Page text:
Again, Hawkins lets ideology get in the way of reasoning. The tragedy of the commons raises its ugly head again in our multi-payer health care system, which is why we have one of the most expensive and least successful (by most WHO measures) systems. It is also nonsense to talk about fixing the health care system with any kind of tax breaks, since the people lacking health care don't pay much in taxes as it is. It is ironic that people like Hawkins will bleat about how huge a proportion of taxes the rich pay when there is talk of raising their rates, and then turn around and act like it is the middle class paying all the taxes when they want to pretend tax breaks will solve, well, everything.
This is the Republican Peter Pan economic policy in a nutshell: sprinkle the magic pixie dust of tax breaks on the problem, wish real hard (some call it "praying"), and expect the problem to magically solve itself. It is exacerbated by Hawkins' suggestion that more insurance companies competing in the health care market will make the problem better, when in fact that is what has made it problematic in the first place. Competition only works when the consumer is also the buyer, and is informed. None of those things are true in our health care system, since it is employers, not individuals, that buy the insurance. Their motivation is short term cost reduction, not long term health.
Then there is a public school system which is being ruined by teachers’ unions whose first priority seems to be protecting bad teachers and whose last priority seems to be educating our children. We need to make it easier to fire bad teachers, we need merit pay for good teachers, and we need to allow parents trapped in failing schools to get vouchers so that they can send their children to the same sort of private schools that rich people do. We're already expending enough tax dollars per child to do that, but liberals would rather children be held back for life by a poor education than offend the teachers’ unions by supporting vouchers.
This is simply pie-in-the-sky nonsense that ignores what is currently happening in the education system. Teachers' Unions?! How about creationist sabatoge of the science curriculum? How about NCLB, which has reduced classrooms to a tedious exercise in rote memorizing and guessing "strategies". It doesn't make any difference how good a teacher is if merely saying "evolution" could get him harrased or fired, or if the teacher cannot cover a history course because "it isn't on the test". Hawkins is completely out of touch. It sounds like he fell through a timewarp from 15 years ago.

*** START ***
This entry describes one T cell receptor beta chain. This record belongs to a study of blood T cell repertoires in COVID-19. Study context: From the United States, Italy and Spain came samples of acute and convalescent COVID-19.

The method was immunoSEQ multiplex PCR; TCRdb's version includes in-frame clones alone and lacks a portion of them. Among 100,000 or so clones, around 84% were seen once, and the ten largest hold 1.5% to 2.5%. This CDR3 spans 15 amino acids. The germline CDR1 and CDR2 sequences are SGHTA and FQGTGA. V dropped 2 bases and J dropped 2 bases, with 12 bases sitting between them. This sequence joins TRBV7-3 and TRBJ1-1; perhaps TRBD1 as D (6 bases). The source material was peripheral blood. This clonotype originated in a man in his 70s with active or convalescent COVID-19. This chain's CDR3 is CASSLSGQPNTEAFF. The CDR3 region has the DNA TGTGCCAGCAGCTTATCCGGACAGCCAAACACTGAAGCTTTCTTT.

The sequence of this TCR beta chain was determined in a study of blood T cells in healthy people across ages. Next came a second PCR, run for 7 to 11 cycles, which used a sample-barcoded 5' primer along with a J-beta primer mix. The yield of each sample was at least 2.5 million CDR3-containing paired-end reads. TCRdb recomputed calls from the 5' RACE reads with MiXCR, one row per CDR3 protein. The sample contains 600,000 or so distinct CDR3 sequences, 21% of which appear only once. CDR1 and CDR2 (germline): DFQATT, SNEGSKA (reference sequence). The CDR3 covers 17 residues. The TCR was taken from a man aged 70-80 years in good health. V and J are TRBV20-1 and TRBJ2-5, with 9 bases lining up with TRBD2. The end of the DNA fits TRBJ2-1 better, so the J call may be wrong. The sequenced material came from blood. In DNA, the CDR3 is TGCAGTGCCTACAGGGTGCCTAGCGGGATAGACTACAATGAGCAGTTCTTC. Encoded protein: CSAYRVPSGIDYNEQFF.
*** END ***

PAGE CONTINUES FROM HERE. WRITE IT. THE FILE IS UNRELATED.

Moreover, if we want to make sure that we leave a better country to our children than we have today, we cannot ignore cultural issues or stand by idly while this country turns into a moral sewer. If America ceases to be a good nation, full of decent people, it will also inevitably cease to be a great nation. That's why conservatives believe in sticking up for Christianity when it comes under assault. It's why we believe the Left should leave the Boy Scouts alone. It's why we think mothers killing their own children through abortion is wrong. It's why, even though it didn't turn out to be popular, we stuck up for life in the Terri Schiavo case. It's why we have no problem saying that marriage should be between a man and a woman and ideally, it should be for life.
Again, ideology over facts. Should, should, should. All this amounts to is Hawkins saying "we aren't a moral nation unless we follow MY morals". Never mind that we have far less racism, sexism, and brutality in this nation than ever before, and that all of these issues were WORSE when those who share his view ran things. Never mind that technology like the internet has allowed us all far more freedom in what we read, and what we view for entertainment.
Nah, to Hawkins we aren't free unless the Boy Scouts can be bigoted without criticism, women can be forced to give birth to unwanted children, brain dead people are kept alive to financially bankrupt their families, and people in love are prevented from entering a legally binding relationship for life if their private parts do not match in a way that doesn't offend Hawkins. Isn't it interesting how freedom is something Hawkins only wants to extend to those who agree with him?
Hawkins' summary of the conservative position seems fair and complete, but it is hardly persuasive to a thinking educated person. Time and again, he ignores evidence in favor of ideology, and at times seems over a decade out of time with current issues. This is the problem with consrvatism in a nutshell: the idea that faith and tradition are enough, and reality can be ignored.